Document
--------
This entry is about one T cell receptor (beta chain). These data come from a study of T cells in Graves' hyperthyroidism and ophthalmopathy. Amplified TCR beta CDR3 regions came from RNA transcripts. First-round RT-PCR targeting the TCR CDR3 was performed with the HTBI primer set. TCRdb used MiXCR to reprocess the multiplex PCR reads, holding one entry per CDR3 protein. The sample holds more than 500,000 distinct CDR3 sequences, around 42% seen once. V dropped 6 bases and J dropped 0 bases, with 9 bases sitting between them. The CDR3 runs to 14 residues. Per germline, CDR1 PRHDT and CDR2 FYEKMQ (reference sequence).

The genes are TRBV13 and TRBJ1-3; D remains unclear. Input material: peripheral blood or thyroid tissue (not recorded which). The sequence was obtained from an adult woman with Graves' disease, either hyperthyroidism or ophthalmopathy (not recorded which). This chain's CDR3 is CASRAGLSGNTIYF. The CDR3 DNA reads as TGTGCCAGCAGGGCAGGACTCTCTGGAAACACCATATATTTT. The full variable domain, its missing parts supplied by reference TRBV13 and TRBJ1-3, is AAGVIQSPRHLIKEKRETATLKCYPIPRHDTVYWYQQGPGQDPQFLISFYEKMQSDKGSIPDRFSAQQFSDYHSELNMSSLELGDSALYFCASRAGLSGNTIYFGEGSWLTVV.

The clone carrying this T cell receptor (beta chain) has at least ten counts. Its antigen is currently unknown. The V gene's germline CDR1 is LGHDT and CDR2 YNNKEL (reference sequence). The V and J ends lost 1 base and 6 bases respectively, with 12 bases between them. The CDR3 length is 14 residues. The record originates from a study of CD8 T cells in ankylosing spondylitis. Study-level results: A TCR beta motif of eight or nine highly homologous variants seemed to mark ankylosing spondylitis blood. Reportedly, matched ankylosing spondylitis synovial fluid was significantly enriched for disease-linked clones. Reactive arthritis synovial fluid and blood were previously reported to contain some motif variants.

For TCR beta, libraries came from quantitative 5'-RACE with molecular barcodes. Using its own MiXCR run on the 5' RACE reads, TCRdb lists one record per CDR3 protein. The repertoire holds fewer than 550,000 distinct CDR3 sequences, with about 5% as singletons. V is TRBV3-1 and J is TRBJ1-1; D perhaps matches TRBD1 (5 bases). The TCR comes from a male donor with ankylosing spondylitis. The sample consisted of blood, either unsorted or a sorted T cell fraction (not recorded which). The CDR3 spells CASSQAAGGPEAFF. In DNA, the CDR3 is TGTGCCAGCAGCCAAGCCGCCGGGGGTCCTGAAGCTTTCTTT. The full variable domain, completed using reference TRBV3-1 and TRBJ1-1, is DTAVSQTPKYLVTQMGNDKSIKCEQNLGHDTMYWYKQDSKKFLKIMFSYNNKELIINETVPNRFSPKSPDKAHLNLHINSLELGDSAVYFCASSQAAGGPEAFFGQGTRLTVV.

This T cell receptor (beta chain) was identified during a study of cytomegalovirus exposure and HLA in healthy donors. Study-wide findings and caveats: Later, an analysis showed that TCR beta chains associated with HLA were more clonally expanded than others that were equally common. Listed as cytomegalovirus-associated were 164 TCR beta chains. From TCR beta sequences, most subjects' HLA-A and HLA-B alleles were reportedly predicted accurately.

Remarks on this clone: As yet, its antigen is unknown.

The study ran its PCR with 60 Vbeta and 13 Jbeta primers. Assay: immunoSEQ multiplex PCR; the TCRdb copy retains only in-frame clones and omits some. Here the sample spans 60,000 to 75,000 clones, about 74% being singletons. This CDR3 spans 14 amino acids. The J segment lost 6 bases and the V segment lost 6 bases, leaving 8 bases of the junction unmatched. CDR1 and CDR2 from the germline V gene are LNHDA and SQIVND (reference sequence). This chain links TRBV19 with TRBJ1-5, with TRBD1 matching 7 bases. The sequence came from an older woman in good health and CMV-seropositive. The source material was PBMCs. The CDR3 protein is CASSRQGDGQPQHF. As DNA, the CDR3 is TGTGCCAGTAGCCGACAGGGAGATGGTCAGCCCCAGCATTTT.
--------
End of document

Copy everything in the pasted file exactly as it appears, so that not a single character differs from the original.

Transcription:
This entry is about one T cell receptor (beta chain). These data come from a study of T cells in Graves' hyperthyroidism and ophthalmopathy. Amplified TCR beta CDR3 regions came from RNA transcripts. First-round RT-PCR targeting the TCR CDR3 was performed with the HTBI primer set. TCRdb used MiXCR to reprocess the multiplex PCR reads, holding one entry per CDR3 protein. The sample holds more than 500,000 distinct CDR3 sequences, around 42% seen once. V dropped 6 bases and J dropped 0 bases, with 9 bases sitting between them. The CDR3 runs to 14 residues. Per germline, CDR1 PRHDT and CDR2 FYEKMQ (reference sequence).

The genes are TRBV13 and TRBJ1-3; D remains unclear. Input material: peripheral blood or thyroid tissue (not recorded which). The sequence was obtained from an adult woman with Graves' disease, either hyperthyroidism or ophthalmopathy (not recorded which). This chain's CDR3 is CASRAGLSGNTIYF. The CDR3 DNA reads as TGTGCCAGCAGGGCAGGACTCTCTGGAAACACCATATATTTT. The full variable domain, its missing parts supplied by reference TRBV13 and TRBJ1-3, is AAGVIQSPRHLIKEKRETATLKCYPIPRHDTVYWYQQGPGQDPQFLISFYEKMQSDKGSIPDRFSAQQFSDYHSELNMSSLELGDSALYFCASRAGLSGNTIYFGEGSWLTVV.

The clone carrying this T cell receptor (beta chain) has at least ten counts. Its antigen is currently unknown. The V gene's germline CDR1 is LGHDT and CDR2 YNNKEL (reference sequence). The V and J ends lost 1 base and 6 bases respectively, with 12 bases between them. The CDR3 length is 14 residues. The record originates from a study of CD8 T cells in ankylosing spondylitis. Study-level results: A TCR beta motif of eight or nine highly homologous variants seemed to mark ankylosing spondylitis blood. Reportedly, matched ankylosing spondylitis synovial fluid was significantly enriched for disease-linked clones. Reactive arthritis synovial fluid and blood were previously reported to contain some motif variants.

For TCR beta, libraries came from quantitative 5'-RACE with molecular barcodes. Using its own MiXCR run on the 5' RACE reads, TCRdb lists one record per CDR3 protein. The repertoire holds fewer than 550,000 distinct CDR3 sequences, with about 5% as singletons. V is TRBV3-1 and J is TRBJ1-1; D perhaps matches TRBD1 (5 bases). The TCR comes from a male donor with ankylosing spondylitis. The sample consisted of blood, either unsorted or a sorted T cell fraction (not recorded which). The CDR3 spells CASSQAAGGPEAFF. In DNA, the CDR3 is TGTGCCAGCAGCCAAGCCGCCGGGGGTCCTGAAGCTTTCTTT. The full variable domain, completed using reference TRBV3-1 and TRBJ1-1, is DTAVSQTPKYLVTQMGNDKSIKCEQNLGHDTMYWYKQDSKKFLKIMFSYNNKELIINETVPNRFSPKSPDKAHLNLHINSLELGDSAVYFCASSQAAGGPEAFFGQGTRLTVV.

This T cell receptor (beta chain) was identified during a study of cytomegalovirus exposure and HLA in healthy donors. Study-wide findings and caveats: Later, an analysis showed that TCR beta chains associated with HLA were more clonally expanded than others that were equally common. Listed as cytomegalovirus-associated were 164 TCR beta chains. From TCR beta sequences, most subjects' HLA-A and HLA-B alleles were reportedly predicted accurately.

Remarks on this clone: As yet, its antigen is unknown.

The study ran its PCR with 60 Vbeta and 13 Jbeta primers. Assay: immunoSEQ multiplex PCR; the TCRdb copy retains only in-frame clones and omits some. Here the sample spans 60,000 to 75,000 clones, about 74% being singletons. This CDR3 spans 14 amino acids. The J segment lost 6 bases and the V segment lost 6 bases, leaving 8 bases of the junction unmatched. CDR1 and CDR2 from the germline V gene are LNHDA and SQIVND (reference sequence). This chain links TRBV19 with TRBJ1-5, with TRBD1 matching 7 bases. The sequence came from an older woman in good health and CMV-seropositive. The source material was PBMCs. The CDR3 protein is CASSRQGDGQPQHF. As DNA, the CDR3 is TGTGCCAGTAGCCGACAGGGAGATGGTCAGCCCCAGCATTTT.